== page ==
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I'm a newb. I'd like to buy a Sony A7s ii and need some lens suggestions. I like the cinematic look and feel, but not exactly sure how to achieve.
I'll be using the camera for short videos for small businesses.
Thanks in advance for any help!
Cinematic look is achieved with the right lighting in the first place.
But I won't bore you with the topic how important that is because there are a lot of other people around here who can tell you that (and you think you need to know that yourself).
To answer your question:
You have two possebilities: Go with E-Mount from Sony with another mount and a adaptor.
If your chose the E-Mount you can go with one of this lenses:
Sony 24-70 f/3.5-5.6 ($300-400)
Sony 24-70 f/4.0 ($800)
Sony 24-70 f/2.8 ($1.700)
or if you want a wider lens
Sony 16-35 f/4.0 ($800)
If you want to use another lens mount (i. e. Canon EF) you need a adaptor (and I highly recommend the Metabones, they work jsut fine). Lenses you could use are:
EF 24-105 f/4.0 ($700)
EF 24-70 f/4.0 ($700)
EF 24-70 f/2.8 ($1.600)
EF 16-35 f/4.0 ($700)
EF 16-35 f/2.8 ($1.300)
May 6, 2016 at 9:08AM
If you don't know anything about filmmaking at all - in my opinion - the A7s ii is just way too much for you! Get a Canon 650D (or whatever they're called in America) and learn with that. They certainly offer a nice quality... But something like that would be a good camera to learn with. I'm by no means a professional but I have shot several commercial type videos on my Nikon D5100 which has horrible video capabilities. But everything is somehow possible.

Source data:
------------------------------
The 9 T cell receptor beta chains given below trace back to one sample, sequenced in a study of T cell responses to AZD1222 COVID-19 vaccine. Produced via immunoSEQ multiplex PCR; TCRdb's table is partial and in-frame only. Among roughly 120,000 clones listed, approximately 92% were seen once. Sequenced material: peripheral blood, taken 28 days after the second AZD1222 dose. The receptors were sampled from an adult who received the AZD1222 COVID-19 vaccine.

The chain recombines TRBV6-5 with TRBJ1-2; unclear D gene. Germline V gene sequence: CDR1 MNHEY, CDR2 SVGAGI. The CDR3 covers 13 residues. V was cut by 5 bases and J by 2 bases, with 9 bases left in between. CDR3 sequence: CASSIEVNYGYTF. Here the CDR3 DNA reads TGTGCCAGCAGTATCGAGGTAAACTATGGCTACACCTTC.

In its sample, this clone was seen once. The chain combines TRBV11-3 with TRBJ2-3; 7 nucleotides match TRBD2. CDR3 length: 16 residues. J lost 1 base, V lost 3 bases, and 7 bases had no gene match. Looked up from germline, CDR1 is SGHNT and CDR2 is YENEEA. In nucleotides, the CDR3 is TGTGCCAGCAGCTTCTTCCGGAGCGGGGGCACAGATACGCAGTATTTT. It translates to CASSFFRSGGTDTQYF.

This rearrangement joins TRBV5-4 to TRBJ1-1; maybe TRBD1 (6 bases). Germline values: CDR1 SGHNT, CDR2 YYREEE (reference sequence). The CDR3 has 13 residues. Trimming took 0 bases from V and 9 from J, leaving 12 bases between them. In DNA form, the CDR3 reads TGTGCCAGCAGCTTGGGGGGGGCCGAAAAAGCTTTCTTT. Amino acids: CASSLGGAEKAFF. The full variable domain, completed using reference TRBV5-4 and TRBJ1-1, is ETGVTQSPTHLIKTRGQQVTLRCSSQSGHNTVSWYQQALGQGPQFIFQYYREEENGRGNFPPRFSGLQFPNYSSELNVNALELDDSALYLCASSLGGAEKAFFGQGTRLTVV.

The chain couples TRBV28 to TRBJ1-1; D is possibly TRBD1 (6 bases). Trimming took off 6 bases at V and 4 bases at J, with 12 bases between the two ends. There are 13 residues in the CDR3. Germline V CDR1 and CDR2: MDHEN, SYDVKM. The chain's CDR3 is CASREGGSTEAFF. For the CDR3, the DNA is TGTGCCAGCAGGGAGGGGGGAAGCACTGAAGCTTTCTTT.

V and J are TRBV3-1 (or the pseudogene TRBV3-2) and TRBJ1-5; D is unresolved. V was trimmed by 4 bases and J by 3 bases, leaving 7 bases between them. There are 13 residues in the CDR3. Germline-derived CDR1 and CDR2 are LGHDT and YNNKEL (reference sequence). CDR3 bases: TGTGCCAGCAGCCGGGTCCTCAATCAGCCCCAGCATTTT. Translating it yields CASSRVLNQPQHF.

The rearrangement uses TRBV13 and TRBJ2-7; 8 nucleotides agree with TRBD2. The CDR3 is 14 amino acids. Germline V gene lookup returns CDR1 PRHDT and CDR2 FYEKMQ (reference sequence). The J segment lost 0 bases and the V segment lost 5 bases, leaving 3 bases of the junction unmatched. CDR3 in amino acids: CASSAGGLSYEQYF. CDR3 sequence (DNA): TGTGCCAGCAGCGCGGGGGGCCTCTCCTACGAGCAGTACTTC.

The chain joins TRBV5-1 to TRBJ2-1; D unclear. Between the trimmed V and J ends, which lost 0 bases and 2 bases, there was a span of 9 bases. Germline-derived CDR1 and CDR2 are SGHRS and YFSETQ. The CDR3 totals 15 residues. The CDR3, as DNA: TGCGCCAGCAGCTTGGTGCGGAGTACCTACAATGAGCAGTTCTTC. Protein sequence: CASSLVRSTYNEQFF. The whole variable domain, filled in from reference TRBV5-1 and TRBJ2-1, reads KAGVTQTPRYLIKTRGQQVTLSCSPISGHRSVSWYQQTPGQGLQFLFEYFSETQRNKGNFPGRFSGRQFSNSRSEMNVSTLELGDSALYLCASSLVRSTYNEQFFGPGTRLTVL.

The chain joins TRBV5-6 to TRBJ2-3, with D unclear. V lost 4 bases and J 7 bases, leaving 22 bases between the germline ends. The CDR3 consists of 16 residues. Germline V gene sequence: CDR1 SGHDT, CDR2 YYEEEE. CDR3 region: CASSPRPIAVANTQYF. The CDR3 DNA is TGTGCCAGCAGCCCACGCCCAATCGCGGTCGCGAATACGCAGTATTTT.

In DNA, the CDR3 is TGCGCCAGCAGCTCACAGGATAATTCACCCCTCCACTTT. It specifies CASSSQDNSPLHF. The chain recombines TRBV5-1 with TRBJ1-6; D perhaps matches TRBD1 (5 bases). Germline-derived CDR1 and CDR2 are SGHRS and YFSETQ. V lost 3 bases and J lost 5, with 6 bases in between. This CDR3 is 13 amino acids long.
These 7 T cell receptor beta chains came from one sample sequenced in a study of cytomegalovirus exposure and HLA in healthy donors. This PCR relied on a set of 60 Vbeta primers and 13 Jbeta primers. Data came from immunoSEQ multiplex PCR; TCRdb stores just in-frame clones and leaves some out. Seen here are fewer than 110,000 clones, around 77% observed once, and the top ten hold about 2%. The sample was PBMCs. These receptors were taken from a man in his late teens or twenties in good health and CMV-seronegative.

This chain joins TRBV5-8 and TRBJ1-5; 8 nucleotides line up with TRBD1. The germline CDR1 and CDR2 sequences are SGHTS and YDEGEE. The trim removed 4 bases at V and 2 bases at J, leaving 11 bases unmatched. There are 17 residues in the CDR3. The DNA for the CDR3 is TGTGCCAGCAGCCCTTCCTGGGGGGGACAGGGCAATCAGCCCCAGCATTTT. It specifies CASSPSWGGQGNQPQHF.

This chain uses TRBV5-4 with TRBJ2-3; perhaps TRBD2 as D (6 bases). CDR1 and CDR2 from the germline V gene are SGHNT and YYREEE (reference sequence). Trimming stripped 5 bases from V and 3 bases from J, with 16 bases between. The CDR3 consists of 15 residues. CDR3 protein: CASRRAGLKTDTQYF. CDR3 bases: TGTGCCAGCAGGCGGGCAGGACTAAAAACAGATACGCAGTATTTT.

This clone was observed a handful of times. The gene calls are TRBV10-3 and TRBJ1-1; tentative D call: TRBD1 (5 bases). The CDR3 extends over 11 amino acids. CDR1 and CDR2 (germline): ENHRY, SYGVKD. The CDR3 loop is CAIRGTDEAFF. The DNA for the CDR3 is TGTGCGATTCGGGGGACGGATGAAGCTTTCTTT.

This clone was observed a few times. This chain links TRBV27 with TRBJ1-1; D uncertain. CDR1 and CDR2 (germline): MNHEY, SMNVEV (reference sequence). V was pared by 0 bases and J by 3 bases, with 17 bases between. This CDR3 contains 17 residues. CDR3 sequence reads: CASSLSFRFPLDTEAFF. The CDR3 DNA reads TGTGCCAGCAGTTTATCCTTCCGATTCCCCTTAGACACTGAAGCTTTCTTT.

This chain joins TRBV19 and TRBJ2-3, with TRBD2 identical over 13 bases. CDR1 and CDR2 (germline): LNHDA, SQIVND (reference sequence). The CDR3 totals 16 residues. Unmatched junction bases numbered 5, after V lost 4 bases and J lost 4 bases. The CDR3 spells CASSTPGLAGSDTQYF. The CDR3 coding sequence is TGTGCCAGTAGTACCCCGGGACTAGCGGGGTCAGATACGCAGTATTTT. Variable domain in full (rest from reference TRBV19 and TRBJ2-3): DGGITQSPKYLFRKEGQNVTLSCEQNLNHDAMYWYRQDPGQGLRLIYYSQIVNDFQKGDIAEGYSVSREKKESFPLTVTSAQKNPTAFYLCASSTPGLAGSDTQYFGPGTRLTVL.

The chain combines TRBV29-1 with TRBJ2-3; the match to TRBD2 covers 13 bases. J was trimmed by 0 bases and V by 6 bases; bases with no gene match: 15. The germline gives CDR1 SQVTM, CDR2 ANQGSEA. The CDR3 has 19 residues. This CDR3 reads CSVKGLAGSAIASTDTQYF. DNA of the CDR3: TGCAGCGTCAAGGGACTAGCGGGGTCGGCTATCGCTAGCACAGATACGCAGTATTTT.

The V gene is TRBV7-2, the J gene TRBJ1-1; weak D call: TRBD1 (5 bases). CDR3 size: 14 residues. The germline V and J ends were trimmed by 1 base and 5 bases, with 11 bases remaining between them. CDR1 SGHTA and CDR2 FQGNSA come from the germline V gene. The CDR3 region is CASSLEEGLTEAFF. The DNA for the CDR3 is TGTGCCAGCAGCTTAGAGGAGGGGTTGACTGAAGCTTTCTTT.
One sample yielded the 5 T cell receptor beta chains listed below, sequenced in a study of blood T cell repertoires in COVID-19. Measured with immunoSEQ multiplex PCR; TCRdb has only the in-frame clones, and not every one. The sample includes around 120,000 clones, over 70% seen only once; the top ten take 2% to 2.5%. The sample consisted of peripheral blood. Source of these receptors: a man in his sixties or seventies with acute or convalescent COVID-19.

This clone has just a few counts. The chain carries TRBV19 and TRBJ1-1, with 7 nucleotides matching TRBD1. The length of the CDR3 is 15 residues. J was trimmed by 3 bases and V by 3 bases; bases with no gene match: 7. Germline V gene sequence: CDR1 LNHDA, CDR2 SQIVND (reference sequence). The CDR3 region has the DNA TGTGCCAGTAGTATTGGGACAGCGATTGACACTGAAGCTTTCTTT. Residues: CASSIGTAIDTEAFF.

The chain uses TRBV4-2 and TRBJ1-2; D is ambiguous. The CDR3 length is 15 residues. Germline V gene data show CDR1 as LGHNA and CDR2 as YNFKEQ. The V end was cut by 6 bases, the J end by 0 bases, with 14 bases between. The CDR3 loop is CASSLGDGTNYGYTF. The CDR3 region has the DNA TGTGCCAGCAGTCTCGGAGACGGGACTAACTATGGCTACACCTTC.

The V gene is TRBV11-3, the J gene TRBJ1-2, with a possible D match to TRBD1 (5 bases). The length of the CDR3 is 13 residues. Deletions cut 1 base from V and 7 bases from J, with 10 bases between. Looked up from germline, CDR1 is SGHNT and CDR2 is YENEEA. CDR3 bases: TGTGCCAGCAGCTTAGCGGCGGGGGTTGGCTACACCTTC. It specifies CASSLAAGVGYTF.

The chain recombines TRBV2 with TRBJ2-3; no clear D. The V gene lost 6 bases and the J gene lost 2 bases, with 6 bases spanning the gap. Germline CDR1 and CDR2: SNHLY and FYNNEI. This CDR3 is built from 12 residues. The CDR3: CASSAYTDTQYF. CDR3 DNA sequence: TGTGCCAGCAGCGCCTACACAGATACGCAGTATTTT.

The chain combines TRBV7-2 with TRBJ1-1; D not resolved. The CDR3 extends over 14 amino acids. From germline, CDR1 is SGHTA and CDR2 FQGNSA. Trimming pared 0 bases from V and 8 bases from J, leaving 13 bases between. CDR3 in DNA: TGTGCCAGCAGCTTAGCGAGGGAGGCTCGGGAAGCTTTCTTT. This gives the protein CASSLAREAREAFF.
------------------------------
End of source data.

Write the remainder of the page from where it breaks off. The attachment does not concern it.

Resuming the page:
I would suggest getting a 650D/700D/750D (depending on your budget), get some nice glass and stabilizer (Glidecam/DJI Ronin), tripod, audio accessories and all stuff necessary to make films. You also need a capable computer, a few SD cards, additional batteries, some editing software (Adobe Premiere Pro/Sony Vegas Pro/Apple Final Cut Pro X). Otherwise you won't get a cinematic look with just the A7s ii.
Later you can sell (or even keep as a B roll/BTS camera) the Canon and get a A7s ii (if that is still a thing in a few months/years) and just a Metabones adaptor for the Sony. I do not recommend buying Sony glass. It's quite overpriced from what I've seen on Amazon and B&H. Plus you can't adapt it to another lens mount, if you would ever upgrade to the C lineup from Canon or even something like a RED. Canon EF glass is just the most practical, because it can be adapted to other cameras or most professional cameras even offer an EF mount version.
Hope I could help...
PS: https://www.youtube.com/watch?v=Wxtoc6tIOtY a promotional video I recently made. Shot on a Nikon D5100 and D5200 on a Glidecam and a shoulder rig, edited in Premiere Pro and After Effects (for the flickering effects) on an 27" iMac.
May 6, 2016 at 9:13AM
thank you for the info. I totally get that lighting and movement create that effect. I'm pretty good at both of those and will have a ronin to move the camera around.
Friend of mine suggested a sigma 24 1.4 art lens.
May 6, 2016 at 10:44AM, Edited May 6, 10:45AM
If you get that, you will have only one focal length (24mm). However, if you get a zoom lens (such the ones suggested on the1st post), you will have a variety of focal lengths to choose from.
May 6, 2016 at 1:10PM
Go with some super affordable older Nikon lenses.
You can build out a great prime kit for under $500.
50mm f1.4 in excellent condition for $149 and the adapters are under $20 on Amazon/Ebay.
May 6, 2016 at 6:12PM, Edited May 6, 6:12PM
Do you have a budget on lenses??
No budget: What Kyle above said.
Little Budget: I'm a big fan of Canon L series and Sigma lenses. Rokinon Cine series lenses are great too.
Big Budget: Any cinema set. I love the Zeiss Super Speeds. Generally rent for projects though.
May 10, 2016 at 7:50AM